Throughout Immigrant Model, the act of speech is an act of the flesh. Telling is what ties a person to the body, what keeps her from vanishing. And so it follows that the loss of one’s narrative equates to the loss of one’s flesh. Either way, there is a price to be paid, and we see this paradox laid out concretely in the searingly powerful “Ana to Manole,” a retelling of a Romanian folk ballad in which Ana is entombed within a monastery wall by her mason husband Manole. In Moscaliuc’s version, language used for the wrong reason becomes a curse: “You fashioned the voice out of fear…” Ana is well acquainted with the cost of silence: “I stayed quiet with you, / so quiet all but my blood disappeared.” But she learns there is an even greater trap in language. Because a false narrative—a story that is not organic to an individual but pressed upon them by another—can, literally, turn the body to stone:
These then are the two horrors that haunt Immigrant Model: to be imprisoned by a false narrative, one that does not truly see and understand you, or to lose your narrative altogether. Of the many visceral betrayals Moscaliuc chronicles, the Chernobyl section, “Radioactive Wolves: A Retelling,” is perhaps the most brutal in that it shows both body and story stripped of one another. Here we see the betrayal of the natural order, of the self as it flees the body, the body lingering even when it should not: “When I burned your clothes, / petals of skin escaped into the gooseberry bush.” And we see, too, what is left behind when the story is peeled from the flesh:
This is a story stripped of its carrier, divorced from the body and left to climb the ruined walls of an abandoned community—a tangle of displacement. It is a story that can no longer be used for food or for love. It is an absolute loss.
“Noica says somewhere the only fruit that never ripens is man. / The story of a life’s perpetual green is the story of averted eyes,” writes Moscaliuc in the book’s first two lines. And perhaps it is not until the book’s close that we see the full meaning of this statement: that, ultimately, every poem in Immigrant Model is about the search for an organic form—a body that tells its true story, that reflects everywhere an individual has been, everything she has seen, every act of love or betrayal or loss that has seeped into her flesh or blistered her tongue. In many poems, as above, this search ends in deepest tragedy. But in the book’s final and titular poem, “Immigrant Model,” Moscaliuc’s work—her unflinching refusal to avert her eyes in poem after poem—finally pays off. Here we see the immigrant as artist’s model, entering the studio at night to witness every half-completed and erroneous depiction of herself:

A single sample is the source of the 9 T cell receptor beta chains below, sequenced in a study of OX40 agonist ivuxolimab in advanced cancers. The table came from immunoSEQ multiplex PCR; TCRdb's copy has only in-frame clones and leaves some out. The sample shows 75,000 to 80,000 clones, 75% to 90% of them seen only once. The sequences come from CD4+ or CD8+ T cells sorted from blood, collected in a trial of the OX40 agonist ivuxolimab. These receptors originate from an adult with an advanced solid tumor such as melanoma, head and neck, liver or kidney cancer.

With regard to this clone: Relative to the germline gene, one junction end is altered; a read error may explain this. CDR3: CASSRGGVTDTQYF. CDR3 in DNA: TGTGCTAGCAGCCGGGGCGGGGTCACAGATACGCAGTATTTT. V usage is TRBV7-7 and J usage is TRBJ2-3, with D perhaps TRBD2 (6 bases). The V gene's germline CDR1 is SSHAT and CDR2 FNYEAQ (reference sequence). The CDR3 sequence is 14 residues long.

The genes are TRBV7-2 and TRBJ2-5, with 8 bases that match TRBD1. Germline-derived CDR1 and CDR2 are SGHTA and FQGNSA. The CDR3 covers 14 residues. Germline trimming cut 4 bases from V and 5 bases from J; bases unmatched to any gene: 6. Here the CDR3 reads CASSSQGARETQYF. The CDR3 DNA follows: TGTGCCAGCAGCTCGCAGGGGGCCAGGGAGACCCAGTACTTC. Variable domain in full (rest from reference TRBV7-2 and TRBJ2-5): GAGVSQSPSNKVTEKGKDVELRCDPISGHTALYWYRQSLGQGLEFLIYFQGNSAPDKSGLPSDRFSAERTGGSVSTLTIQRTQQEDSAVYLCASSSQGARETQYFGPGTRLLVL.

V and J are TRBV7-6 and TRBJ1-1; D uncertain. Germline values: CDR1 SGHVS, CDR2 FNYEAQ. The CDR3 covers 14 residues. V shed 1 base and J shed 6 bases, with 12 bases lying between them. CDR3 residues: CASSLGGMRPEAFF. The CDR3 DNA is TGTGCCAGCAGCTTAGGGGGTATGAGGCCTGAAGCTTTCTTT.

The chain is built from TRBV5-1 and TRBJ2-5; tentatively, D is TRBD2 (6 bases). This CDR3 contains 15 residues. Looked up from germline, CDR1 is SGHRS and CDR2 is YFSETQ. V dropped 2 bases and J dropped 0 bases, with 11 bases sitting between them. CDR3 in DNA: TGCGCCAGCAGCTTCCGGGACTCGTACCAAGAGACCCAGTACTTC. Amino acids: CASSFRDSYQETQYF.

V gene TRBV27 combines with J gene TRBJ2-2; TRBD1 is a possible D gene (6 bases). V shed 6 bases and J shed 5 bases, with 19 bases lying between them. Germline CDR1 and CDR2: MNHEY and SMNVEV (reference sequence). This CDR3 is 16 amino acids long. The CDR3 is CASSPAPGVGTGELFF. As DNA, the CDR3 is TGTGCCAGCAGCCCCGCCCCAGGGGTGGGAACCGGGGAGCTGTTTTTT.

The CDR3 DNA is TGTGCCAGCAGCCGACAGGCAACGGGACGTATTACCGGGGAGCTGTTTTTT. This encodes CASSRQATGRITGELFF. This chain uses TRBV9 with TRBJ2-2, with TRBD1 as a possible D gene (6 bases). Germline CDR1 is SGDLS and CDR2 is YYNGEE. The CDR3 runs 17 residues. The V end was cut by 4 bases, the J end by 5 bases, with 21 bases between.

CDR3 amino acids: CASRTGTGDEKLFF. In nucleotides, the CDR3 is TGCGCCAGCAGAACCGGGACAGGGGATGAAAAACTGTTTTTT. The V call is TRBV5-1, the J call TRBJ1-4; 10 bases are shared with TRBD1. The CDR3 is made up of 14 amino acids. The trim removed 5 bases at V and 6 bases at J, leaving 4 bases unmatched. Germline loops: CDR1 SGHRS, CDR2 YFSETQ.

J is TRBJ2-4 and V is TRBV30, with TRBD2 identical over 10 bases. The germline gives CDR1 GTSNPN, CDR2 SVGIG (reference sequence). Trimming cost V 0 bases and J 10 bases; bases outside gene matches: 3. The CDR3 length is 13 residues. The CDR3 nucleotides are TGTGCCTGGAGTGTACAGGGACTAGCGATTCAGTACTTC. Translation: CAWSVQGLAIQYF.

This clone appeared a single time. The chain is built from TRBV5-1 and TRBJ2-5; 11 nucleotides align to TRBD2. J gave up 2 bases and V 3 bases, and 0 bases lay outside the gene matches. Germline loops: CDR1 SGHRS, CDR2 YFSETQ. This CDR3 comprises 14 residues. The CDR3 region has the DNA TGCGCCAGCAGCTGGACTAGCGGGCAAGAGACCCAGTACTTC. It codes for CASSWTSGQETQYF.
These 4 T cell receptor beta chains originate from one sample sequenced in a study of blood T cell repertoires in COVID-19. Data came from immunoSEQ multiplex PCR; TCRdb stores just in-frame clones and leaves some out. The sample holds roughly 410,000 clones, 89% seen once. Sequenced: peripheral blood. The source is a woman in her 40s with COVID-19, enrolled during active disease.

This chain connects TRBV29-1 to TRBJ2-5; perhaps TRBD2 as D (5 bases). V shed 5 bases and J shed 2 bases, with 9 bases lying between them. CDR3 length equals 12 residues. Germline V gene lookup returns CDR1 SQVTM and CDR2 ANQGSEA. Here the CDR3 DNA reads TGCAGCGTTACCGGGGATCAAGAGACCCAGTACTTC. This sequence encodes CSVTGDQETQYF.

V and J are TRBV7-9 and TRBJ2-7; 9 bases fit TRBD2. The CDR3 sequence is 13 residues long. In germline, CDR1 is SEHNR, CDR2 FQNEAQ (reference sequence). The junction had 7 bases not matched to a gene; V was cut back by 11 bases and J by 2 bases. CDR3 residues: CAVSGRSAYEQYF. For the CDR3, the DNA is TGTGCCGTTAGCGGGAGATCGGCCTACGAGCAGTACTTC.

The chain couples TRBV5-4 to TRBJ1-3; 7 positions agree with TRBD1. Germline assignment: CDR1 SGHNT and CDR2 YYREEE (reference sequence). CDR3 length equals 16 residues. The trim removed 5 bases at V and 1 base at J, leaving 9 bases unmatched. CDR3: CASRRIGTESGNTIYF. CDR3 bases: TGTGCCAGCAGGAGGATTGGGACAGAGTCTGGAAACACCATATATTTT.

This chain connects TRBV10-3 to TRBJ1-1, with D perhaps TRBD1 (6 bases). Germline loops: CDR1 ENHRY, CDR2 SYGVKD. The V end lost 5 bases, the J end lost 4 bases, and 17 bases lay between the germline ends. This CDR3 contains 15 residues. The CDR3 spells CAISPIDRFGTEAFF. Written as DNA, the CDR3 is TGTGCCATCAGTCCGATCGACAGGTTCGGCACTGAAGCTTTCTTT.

This concluding moment, then, is Moscaliuc’s final refusal to avert her eyes. It is her definitive and hard-won transformation: an embodiment that truly captures every loss and betrayal, that sheds the skins of every false story and swallows them whole, so that she may rise once more, blood-speckled and finally full.
Julia Bouwsma lives off-the-grid in the mountains of western Maine, where she is a poet, editor, critic, small-town librarian, and farmer. Her poems and reviews can be found in: Cider Press Review, Colorado Review, The Progressive, Puerto del Sol, RHINO, Salamander, Sugar House Review, and other journals. She is the Book Review Editor for Connotation Press: An Online Artifact and the Library Director for Webster Free Library in Kingfield, Maine.